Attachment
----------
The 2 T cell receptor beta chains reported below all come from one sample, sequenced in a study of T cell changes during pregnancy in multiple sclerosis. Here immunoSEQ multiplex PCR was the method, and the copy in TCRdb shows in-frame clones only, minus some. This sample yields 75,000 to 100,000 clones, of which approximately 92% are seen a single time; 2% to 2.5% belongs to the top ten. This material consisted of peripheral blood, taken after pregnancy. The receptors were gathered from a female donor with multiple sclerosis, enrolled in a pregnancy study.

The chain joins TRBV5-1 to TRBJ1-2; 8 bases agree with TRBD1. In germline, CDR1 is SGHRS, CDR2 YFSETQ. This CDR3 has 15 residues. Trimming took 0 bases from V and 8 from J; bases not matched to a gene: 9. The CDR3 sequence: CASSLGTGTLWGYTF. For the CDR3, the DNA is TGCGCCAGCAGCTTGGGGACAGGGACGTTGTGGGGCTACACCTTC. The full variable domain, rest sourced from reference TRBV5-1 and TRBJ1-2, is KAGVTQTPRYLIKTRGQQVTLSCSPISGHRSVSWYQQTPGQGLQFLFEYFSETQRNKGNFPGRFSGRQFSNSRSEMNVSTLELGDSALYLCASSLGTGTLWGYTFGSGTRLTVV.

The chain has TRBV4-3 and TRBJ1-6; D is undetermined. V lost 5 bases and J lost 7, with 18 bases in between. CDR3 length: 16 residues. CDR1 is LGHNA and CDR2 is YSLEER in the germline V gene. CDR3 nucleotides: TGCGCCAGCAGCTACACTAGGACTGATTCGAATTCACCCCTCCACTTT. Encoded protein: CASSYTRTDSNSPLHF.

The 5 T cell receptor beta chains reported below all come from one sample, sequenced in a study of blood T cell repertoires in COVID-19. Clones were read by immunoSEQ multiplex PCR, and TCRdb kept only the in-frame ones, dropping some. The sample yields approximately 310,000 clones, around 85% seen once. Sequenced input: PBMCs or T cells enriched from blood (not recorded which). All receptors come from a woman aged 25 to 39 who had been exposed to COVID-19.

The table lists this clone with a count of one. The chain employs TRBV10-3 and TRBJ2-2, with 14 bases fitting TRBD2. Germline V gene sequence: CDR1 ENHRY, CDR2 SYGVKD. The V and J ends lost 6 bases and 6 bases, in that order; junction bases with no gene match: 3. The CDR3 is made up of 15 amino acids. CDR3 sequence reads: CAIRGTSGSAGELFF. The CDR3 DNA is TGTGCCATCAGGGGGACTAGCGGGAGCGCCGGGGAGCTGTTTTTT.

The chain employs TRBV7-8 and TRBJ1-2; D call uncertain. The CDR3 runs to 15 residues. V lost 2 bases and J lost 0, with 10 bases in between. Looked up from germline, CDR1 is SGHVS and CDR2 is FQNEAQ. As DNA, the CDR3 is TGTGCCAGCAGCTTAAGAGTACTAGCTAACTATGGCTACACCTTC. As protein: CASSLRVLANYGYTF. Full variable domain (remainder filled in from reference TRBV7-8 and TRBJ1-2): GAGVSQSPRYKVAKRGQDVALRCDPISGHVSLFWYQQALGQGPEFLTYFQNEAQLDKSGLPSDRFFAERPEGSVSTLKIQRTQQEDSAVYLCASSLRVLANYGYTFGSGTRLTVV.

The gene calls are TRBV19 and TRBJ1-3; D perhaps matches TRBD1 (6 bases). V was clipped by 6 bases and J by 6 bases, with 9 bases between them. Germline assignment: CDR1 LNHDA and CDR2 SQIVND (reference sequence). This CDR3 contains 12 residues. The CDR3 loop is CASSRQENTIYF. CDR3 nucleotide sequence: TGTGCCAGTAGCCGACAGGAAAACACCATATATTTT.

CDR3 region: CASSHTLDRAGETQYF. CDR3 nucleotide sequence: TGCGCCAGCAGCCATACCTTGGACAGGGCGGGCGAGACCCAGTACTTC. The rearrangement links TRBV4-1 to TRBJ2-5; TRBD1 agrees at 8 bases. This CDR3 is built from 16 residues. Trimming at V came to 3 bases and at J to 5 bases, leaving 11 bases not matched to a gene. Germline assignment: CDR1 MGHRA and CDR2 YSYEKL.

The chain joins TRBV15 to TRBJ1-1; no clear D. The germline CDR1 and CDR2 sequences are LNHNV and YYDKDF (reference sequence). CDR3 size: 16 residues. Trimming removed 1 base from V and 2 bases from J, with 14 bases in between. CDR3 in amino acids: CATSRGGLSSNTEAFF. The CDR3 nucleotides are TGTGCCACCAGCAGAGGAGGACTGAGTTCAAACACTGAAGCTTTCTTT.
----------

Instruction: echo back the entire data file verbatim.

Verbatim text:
The 2 T cell receptor beta chains reported below all come from one sample, sequenced in a study of T cell changes during pregnancy in multiple sclerosis. Here immunoSEQ multiplex PCR was the method, and the copy in TCRdb shows in-frame clones only, minus some. This sample yields 75,000 to 100,000 clones, of which approximately 92% are seen a single time; 2% to 2.5% belongs to the top ten. This material consisted of peripheral blood, taken after pregnancy. The receptors were gathered from a female donor with multiple sclerosis, enrolled in a pregnancy study.

The chain joins TRBV5-1 to TRBJ1-2; 8 bases agree with TRBD1. In germline, CDR1 is SGHRS, CDR2 YFSETQ. This CDR3 has 15 residues. Trimming took 0 bases from V and 8 from J; bases not matched to a gene: 9. The CDR3 sequence: CASSLGTGTLWGYTF. For the CDR3, the DNA is TGCGCCAGCAGCTTGGGGACAGGGACGTTGTGGGGCTACACCTTC. The full variable domain, rest sourced from reference TRBV5-1 and TRBJ1-2, is KAGVTQTPRYLIKTRGQQVTLSCSPISGHRSVSWYQQTPGQGLQFLFEYFSETQRNKGNFPGRFSGRQFSNSRSEMNVSTLELGDSALYLCASSLGTGTLWGYTFGSGTRLTVV.

The chain has TRBV4-3 and TRBJ1-6; D is undetermined. V lost 5 bases and J lost 7, with 18 bases in between. CDR3 length: 16 residues. CDR1 is LGHNA and CDR2 is YSLEER in the germline V gene. CDR3 nucleotides: TGCGCCAGCAGCTACACTAGGACTGATTCGAATTCACCCCTCCACTTT. Encoded protein: CASSYTRTDSNSPLHF.

The 5 T cell receptor beta chains reported below all come from one sample, sequenced in a study of blood T cell repertoires in COVID-19. Clones were read by immunoSEQ multiplex PCR, and TCRdb kept only the in-frame ones, dropping some. The sample yields approximately 310,000 clones, around 85% seen once. Sequenced input: PBMCs or T cells enriched from blood (not recorded which). All receptors come from a woman aged 25 to 39 who had been exposed to COVID-19.

The table lists this clone with a count of one. The chain employs TRBV10-3 and TRBJ2-2, with 14 bases fitting TRBD2. Germline V gene sequence: CDR1 ENHRY, CDR2 SYGVKD. The V and J ends lost 6 bases and 6 bases, in that order; junction bases with no gene match: 3. The CDR3 is made up of 15 amino acids. CDR3 sequence reads: CAIRGTSGSAGELFF. The CDR3 DNA is TGTGCCATCAGGGGGACTAGCGGGAGCGCCGGGGAGCTGTTTTTT.

The chain employs TRBV7-8 and TRBJ1-2; D call uncertain. The CDR3 runs to 15 residues. V lost 2 bases and J lost 0, with 10 bases in between. Looked up from germline, CDR1 is SGHVS and CDR2 is FQNEAQ. As DNA, the CDR3 is TGTGCCAGCAGCTTAAGAGTACTAGCTAACTATGGCTACACCTTC. As protein: CASSLRVLANYGYTF. Full variable domain (remainder filled in from reference TRBV7-8 and TRBJ1-2): GAGVSQSPRYKVAKRGQDVALRCDPISGHVSLFWYQQALGQGPEFLTYFQNEAQLDKSGLPSDRFFAERPEGSVSTLKIQRTQQEDSAVYLCASSLRVLANYGYTFGSGTRLTVV.

The gene calls are TRBV19 and TRBJ1-3; D perhaps matches TRBD1 (6 bases). V was clipped by 6 bases and J by 6 bases, with 9 bases between them. Germline assignment: CDR1 LNHDA and CDR2 SQIVND (reference sequence). This CDR3 contains 12 residues. The CDR3 loop is CASSRQENTIYF. CDR3 nucleotide sequence: TGTGCCAGTAGCCGACAGGAAAACACCATATATTTT.

CDR3 region: CASSHTLDRAGETQYF. CDR3 nucleotide sequence: TGCGCCAGCAGCCATACCTTGGACAGGGCGGGCGAGACCCAGTACTTC. The rearrangement links TRBV4-1 to TRBJ2-5; TRBD1 agrees at 8 bases. This CDR3 is built from 16 residues. Trimming at V came to 3 bases and at J to 5 bases, leaving 11 bases not matched to a gene. Germline assignment: CDR1 MGHRA and CDR2 YSYEKL.

The chain joins TRBV15 to TRBJ1-1; no clear D. The germline CDR1 and CDR2 sequences are LNHNV and YYDKDF (reference sequence). CDR3 size: 16 residues. Trimming removed 1 base from V and 2 bases from J, with 14 bases in between. CDR3 in amino acids: CATSRGGLSSNTEAFF. The CDR3 nucleotides are TGTGCCACCAGCAGAGGAGGACTGAGTTCAAACACTGAAGCTTTCTTT.